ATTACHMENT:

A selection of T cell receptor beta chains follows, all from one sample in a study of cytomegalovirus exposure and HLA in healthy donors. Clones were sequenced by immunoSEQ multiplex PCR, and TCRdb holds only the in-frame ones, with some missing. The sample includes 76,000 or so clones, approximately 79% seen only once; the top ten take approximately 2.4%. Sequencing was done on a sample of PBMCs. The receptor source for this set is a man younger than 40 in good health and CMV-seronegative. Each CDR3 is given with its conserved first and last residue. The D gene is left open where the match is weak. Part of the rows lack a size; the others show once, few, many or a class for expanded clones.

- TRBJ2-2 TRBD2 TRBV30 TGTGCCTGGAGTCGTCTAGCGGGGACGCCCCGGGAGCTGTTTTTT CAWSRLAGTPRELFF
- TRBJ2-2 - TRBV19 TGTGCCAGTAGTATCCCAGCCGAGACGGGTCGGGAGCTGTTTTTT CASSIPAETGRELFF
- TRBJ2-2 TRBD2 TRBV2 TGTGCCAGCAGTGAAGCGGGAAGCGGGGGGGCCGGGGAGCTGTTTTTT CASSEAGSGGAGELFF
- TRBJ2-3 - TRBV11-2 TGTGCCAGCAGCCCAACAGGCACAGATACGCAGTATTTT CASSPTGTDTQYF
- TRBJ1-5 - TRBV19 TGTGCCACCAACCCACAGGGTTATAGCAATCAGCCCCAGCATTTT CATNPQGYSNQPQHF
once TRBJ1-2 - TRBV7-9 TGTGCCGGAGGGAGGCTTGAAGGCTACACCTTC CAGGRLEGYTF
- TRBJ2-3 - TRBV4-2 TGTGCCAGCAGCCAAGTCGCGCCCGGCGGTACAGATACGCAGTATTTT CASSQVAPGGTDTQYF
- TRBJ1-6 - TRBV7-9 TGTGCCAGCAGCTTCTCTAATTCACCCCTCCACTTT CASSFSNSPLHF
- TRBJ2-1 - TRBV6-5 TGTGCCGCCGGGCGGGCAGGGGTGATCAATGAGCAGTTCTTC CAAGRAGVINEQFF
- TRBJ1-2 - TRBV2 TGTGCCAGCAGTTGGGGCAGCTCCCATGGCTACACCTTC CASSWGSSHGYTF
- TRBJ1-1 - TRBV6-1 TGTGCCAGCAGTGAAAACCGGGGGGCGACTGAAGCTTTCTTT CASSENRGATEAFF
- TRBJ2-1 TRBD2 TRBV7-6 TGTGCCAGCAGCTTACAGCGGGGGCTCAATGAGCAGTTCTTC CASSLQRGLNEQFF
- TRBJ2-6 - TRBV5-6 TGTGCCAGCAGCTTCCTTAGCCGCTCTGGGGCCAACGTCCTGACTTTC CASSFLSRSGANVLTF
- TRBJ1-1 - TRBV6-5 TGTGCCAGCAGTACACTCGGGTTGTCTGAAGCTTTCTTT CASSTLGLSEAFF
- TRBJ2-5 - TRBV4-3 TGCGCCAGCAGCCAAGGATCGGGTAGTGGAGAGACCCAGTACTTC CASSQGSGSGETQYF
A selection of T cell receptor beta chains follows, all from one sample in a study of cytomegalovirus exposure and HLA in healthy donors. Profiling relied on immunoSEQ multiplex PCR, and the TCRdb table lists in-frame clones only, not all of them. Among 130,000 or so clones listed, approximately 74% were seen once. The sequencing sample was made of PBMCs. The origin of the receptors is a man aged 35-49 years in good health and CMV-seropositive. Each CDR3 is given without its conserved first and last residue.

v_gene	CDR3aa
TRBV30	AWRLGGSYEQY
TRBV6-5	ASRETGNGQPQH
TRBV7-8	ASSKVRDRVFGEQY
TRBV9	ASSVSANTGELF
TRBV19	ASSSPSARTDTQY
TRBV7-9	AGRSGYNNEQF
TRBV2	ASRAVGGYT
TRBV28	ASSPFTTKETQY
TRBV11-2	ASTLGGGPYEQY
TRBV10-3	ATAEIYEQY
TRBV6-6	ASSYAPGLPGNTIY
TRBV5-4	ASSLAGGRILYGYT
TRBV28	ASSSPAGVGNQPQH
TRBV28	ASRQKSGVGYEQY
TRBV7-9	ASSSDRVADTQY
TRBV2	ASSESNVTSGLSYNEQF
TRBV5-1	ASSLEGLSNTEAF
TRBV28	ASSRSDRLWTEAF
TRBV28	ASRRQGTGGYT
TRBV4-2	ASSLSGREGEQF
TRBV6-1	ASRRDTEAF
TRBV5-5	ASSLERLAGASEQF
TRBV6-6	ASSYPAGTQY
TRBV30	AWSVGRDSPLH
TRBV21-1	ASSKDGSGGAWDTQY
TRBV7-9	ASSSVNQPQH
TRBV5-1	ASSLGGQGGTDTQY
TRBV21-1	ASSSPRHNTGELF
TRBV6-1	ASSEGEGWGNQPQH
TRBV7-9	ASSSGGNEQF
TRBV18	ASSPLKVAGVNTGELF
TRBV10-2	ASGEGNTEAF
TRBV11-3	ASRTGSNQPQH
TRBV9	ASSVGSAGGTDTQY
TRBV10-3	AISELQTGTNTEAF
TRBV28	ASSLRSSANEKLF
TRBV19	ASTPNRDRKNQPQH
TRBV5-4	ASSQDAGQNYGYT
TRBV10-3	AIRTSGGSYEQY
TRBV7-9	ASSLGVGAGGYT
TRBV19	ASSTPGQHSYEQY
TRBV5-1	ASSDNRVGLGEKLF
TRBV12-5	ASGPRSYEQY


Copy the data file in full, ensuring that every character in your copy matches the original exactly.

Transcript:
A selection of T cell receptor beta chains follows, all from one sample in a study of cytomegalovirus exposure and HLA in healthy donors. Clones were sequenced by immunoSEQ multiplex PCR, and TCRdb holds only the in-frame ones, with some missing. The sample includes 76,000 or so clones, approximately 79% seen only once; the top ten take approximately 2.4%. Sequencing was done on a sample of PBMCs. The receptor source for this set is a man younger than 40 in good health and CMV-seronegative. Each CDR3 is given with its conserved first and last residue. The D gene is left open where the match is weak. Part of the rows lack a size; the others show once, few, many or a class for expanded clones.

- TRBJ2-2 TRBD2 TRBV30 TGTGCCTGGAGTCGTCTAGCGGGGACGCCCCGGGAGCTGTTTTTT CAWSRLAGTPRELFF
- TRBJ2-2 - TRBV19 TGTGCCAGTAGTATCCCAGCCGAGACGGGTCGGGAGCTGTTTTTT CASSIPAETGRELFF
- TRBJ2-2 TRBD2 TRBV2 TGTGCCAGCAGTGAAGCGGGAAGCGGGGGGGCCGGGGAGCTGTTTTTT CASSEAGSGGAGELFF
- TRBJ2-3 - TRBV11-2 TGTGCCAGCAGCCCAACAGGCACAGATACGCAGTATTTT CASSPTGTDTQYF
- TRBJ1-5 - TRBV19 TGTGCCACCAACCCACAGGGTTATAGCAATCAGCCCCAGCATTTT CATNPQGYSNQPQHF
once TRBJ1-2 - TRBV7-9 TGTGCCGGAGGGAGGCTTGAAGGCTACACCTTC CAGGRLEGYTF
- TRBJ2-3 - TRBV4-2 TGTGCCAGCAGCCAAGTCGCGCCCGGCGGTACAGATACGCAGTATTTT CASSQVAPGGTDTQYF
- TRBJ1-6 - TRBV7-9 TGTGCCAGCAGCTTCTCTAATTCACCCCTCCACTTT CASSFSNSPLHF
- TRBJ2-1 - TRBV6-5 TGTGCCGCCGGGCGGGCAGGGGTGATCAATGAGCAGTTCTTC CAAGRAGVINEQFF
- TRBJ1-2 - TRBV2 TGTGCCAGCAGTTGGGGCAGCTCCCATGGCTACACCTTC CASSWGSSHGYTF
- TRBJ1-1 - TRBV6-1 TGTGCCAGCAGTGAAAACCGGGGGGCGACTGAAGCTTTCTTT CASSENRGATEAFF
- TRBJ2-1 TRBD2 TRBV7-6 TGTGCCAGCAGCTTACAGCGGGGGCTCAATGAGCAGTTCTTC CASSLQRGLNEQFF
- TRBJ2-6 - TRBV5-6 TGTGCCAGCAGCTTCCTTAGCCGCTCTGGGGCCAACGTCCTGACTTTC CASSFLSRSGANVLTF
- TRBJ1-1 - TRBV6-5 TGTGCCAGCAGTACACTCGGGTTGTCTGAAGCTTTCTTT CASSTLGLSEAFF
- TRBJ2-5 - TRBV4-3 TGCGCCAGCAGCCAAGGATCGGGTAGTGGAGAGACCCAGTACTTC CASSQGSGSGETQYF
A selection of T cell receptor beta chains follows, all from one sample in a study of cytomegalovirus exposure and HLA in healthy donors. Profiling relied on immunoSEQ multiplex PCR, and the TCRdb table lists in-frame clones only, not all of them. Among 130,000 or so clones listed, approximately 74% were seen once. The sequencing sample was made of PBMCs. The origin of the receptors is a man aged 35-49 years in good health and CMV-seropositive. Each CDR3 is given without its conserved first and last residue.

v_gene	CDR3aa
TRBV30	AWRLGGSYEQY
TRBV6-5	ASRETGNGQPQH
TRBV7-8	ASSKVRDRVFGEQY
TRBV9	ASSVSANTGELF
TRBV19	ASSSPSARTDTQY
TRBV7-9	AGRSGYNNEQF
TRBV2	ASRAVGGYT
TRBV28	ASSPFTTKETQY
TRBV11-2	ASTLGGGPYEQY
TRBV10-3	ATAEIYEQY
TRBV6-6	ASSYAPGLPGNTIY
TRBV5-4	ASSLAGGRILYGYT
TRBV28	ASSSPAGVGNQPQH
TRBV28	ASRQKSGVGYEQY
TRBV7-9	ASSSDRVADTQY
TRBV2	ASSESNVTSGLSYNEQF
TRBV5-1	ASSLEGLSNTEAF
TRBV28	ASSRSDRLWTEAF
TRBV28	ASRRQGTGGYT
TRBV4-2	ASSLSGREGEQF
TRBV6-1	ASRRDTEAF
TRBV5-5	ASSLERLAGASEQF
TRBV6-6	ASSYPAGTQY
TRBV30	AWSVGRDSPLH
TRBV21-1	ASSKDGSGGAWDTQY
TRBV7-9	ASSSVNQPQH
TRBV5-1	ASSLGGQGGTDTQY
TRBV21-1	ASSSPRHNTGELF
TRBV6-1	ASSEGEGWGNQPQH
TRBV7-9	ASSSGGNEQF
TRBV18	ASSPLKVAGVNTGELF
TRBV10-2	ASGEGNTEAF
TRBV11-3	ASRTGSNQPQH
TRBV9	ASSVGSAGGTDTQY
TRBV10-3	AISELQTGTNTEAF
TRBV28	ASSLRSSANEKLF
TRBV19	ASTPNRDRKNQPQH
TRBV5-4	ASSQDAGQNYGYT
TRBV10-3	AIRTSGGSYEQY
TRBV7-9	ASSLGVGAGGYT
TRBV19	ASSTPGQHSYEQY
TRBV5-1	ASSDNRVGLGEKLF
TRBV12-5	ASGPRSYEQY